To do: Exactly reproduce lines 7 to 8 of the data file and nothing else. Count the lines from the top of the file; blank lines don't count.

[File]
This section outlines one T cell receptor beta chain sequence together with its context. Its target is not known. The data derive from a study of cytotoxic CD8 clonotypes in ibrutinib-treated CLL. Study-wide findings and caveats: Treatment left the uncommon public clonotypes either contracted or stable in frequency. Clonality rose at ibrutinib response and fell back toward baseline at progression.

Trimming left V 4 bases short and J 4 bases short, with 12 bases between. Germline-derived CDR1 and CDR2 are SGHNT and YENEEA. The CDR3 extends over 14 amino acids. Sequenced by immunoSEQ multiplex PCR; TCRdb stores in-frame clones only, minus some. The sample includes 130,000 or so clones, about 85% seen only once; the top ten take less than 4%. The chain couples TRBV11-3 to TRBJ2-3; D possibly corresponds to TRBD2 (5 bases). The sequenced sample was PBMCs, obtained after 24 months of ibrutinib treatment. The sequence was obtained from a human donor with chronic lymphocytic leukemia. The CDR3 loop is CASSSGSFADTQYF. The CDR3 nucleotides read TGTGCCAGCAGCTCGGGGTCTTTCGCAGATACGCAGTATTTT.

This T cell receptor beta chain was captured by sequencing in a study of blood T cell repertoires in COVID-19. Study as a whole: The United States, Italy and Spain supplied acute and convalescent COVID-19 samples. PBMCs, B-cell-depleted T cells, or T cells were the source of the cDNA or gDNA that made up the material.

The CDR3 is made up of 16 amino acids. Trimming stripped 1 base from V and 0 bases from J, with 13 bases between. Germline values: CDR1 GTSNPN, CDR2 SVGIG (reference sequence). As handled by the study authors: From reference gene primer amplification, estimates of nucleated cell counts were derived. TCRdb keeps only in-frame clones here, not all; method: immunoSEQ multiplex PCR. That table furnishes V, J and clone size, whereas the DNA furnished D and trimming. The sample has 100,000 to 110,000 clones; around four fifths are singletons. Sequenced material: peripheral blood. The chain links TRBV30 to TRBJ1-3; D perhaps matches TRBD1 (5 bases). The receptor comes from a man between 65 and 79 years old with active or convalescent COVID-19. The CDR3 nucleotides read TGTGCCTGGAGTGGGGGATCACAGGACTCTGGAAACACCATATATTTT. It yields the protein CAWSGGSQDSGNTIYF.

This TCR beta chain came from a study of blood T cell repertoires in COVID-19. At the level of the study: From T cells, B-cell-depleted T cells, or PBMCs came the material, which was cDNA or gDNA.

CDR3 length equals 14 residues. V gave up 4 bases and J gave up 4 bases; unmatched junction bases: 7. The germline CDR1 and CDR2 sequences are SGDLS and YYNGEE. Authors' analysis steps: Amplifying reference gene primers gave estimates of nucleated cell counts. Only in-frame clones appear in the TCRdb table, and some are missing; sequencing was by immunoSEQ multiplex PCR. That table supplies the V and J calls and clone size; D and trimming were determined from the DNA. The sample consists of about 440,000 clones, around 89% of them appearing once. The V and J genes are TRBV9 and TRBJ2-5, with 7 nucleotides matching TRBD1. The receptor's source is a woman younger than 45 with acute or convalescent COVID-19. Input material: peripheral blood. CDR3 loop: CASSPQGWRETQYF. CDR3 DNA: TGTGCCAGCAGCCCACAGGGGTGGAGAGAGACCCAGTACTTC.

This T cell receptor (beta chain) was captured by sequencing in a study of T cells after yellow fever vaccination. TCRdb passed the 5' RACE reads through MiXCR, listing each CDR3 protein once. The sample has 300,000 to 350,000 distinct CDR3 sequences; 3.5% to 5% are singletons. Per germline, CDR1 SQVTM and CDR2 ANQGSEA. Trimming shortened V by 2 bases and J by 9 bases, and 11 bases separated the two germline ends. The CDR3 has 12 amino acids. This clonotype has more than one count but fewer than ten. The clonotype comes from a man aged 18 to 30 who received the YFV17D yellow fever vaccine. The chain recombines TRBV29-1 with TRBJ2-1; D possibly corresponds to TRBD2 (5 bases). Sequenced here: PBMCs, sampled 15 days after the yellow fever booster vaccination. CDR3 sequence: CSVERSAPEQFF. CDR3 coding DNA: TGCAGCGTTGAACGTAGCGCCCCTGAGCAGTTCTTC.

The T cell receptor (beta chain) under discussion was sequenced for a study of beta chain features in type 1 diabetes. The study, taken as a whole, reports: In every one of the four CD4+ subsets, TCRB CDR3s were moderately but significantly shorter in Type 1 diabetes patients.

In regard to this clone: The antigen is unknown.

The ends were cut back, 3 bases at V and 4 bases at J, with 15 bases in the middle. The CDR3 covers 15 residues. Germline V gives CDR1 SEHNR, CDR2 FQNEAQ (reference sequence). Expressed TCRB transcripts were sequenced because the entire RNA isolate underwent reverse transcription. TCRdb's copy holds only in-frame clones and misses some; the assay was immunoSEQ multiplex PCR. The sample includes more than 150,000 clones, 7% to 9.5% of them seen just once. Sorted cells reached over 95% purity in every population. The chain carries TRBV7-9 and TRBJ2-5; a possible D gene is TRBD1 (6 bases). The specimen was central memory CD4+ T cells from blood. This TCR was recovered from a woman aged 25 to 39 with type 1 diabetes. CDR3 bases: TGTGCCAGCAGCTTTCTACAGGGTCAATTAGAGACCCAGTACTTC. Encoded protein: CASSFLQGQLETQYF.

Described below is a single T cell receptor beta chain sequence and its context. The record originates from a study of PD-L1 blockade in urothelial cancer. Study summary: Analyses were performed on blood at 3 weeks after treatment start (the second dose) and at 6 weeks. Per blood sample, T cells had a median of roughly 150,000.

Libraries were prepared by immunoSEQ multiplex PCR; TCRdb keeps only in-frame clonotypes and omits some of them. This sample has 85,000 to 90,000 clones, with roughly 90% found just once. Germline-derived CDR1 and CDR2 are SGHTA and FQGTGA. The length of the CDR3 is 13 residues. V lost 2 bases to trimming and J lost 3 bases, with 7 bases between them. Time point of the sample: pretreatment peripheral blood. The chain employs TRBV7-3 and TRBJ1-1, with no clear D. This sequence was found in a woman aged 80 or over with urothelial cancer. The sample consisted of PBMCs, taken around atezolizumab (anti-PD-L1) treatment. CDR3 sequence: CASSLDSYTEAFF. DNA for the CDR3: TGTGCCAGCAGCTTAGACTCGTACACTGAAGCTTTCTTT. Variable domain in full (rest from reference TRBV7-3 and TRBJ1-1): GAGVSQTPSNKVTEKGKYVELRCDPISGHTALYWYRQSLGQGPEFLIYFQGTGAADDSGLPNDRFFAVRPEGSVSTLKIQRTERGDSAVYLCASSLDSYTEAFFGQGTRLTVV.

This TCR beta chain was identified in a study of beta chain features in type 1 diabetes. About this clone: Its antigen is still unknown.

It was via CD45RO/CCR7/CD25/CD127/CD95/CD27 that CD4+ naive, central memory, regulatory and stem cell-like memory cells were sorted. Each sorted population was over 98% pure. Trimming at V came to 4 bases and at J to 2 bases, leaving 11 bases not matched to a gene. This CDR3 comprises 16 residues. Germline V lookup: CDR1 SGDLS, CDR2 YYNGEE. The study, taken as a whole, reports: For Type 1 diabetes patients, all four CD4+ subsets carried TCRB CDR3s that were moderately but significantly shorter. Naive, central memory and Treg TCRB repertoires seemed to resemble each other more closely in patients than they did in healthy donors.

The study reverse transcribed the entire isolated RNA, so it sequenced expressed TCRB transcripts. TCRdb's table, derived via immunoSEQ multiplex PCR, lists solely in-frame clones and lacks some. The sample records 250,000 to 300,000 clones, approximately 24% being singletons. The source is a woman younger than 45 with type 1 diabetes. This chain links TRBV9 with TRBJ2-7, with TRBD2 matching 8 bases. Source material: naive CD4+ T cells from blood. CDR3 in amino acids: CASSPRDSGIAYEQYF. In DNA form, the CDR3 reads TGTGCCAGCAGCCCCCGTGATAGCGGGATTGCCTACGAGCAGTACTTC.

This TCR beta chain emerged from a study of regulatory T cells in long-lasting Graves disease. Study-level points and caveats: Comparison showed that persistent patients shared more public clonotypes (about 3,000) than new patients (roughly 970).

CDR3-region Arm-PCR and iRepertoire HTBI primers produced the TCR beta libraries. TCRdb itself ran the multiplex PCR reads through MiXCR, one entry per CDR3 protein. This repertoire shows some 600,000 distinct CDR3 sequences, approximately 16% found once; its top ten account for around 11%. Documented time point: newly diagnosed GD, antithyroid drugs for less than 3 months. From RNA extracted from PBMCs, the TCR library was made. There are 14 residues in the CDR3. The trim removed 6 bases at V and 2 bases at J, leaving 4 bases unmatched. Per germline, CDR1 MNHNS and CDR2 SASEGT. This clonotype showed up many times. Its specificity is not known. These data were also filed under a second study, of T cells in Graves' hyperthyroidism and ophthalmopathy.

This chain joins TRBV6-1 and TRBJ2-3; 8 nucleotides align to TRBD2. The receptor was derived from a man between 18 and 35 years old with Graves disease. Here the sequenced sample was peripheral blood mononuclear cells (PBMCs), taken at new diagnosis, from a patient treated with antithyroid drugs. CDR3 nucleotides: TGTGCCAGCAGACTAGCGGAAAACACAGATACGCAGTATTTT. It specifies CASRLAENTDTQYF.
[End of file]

This T cell receptor (beta chain) was captured by sequencing in a study of T cells after yellow fever vaccination. TCRdb passed the 5' RACE reads through MiXCR, listing each CDR3 protein once. The sample has 300,000 to 350,000 distinct CDR3 sequences; 3.5% to 5% are singletons. Per germline, CDR1 SQVTM and CDR2 ANQGSEA. Trimming shortened V by 2 bases and J by 9 bases, and 11 bases separated the two germline ends. The CDR3 has 12 amino acids. This clonotype has more than one count but fewer than ten. The clonotype comes from a man aged 18 to 30 who received the YFV17D yellow fever vaccine. The chain recombines TRBV29-1 with TRBJ2-1; D possibly corresponds to TRBD2 (5 bases). Sequenced here: PBMCs, sampled 15 days after the yellow fever booster vaccination. CDR3 sequence: CSVERSAPEQFF. CDR3 coding DNA: TGCAGCGTTGAACGTAGCGCCCCTGAGCAGTTCTTC.

The T cell receptor (beta chain) under discussion was sequenced for a study of beta chain features in type 1 diabetes. The study, taken as a whole, reports: In every one of the four CD4+ subsets, TCRB CDR3s were moderately but significantly shorter in Type 1 diabetes patients.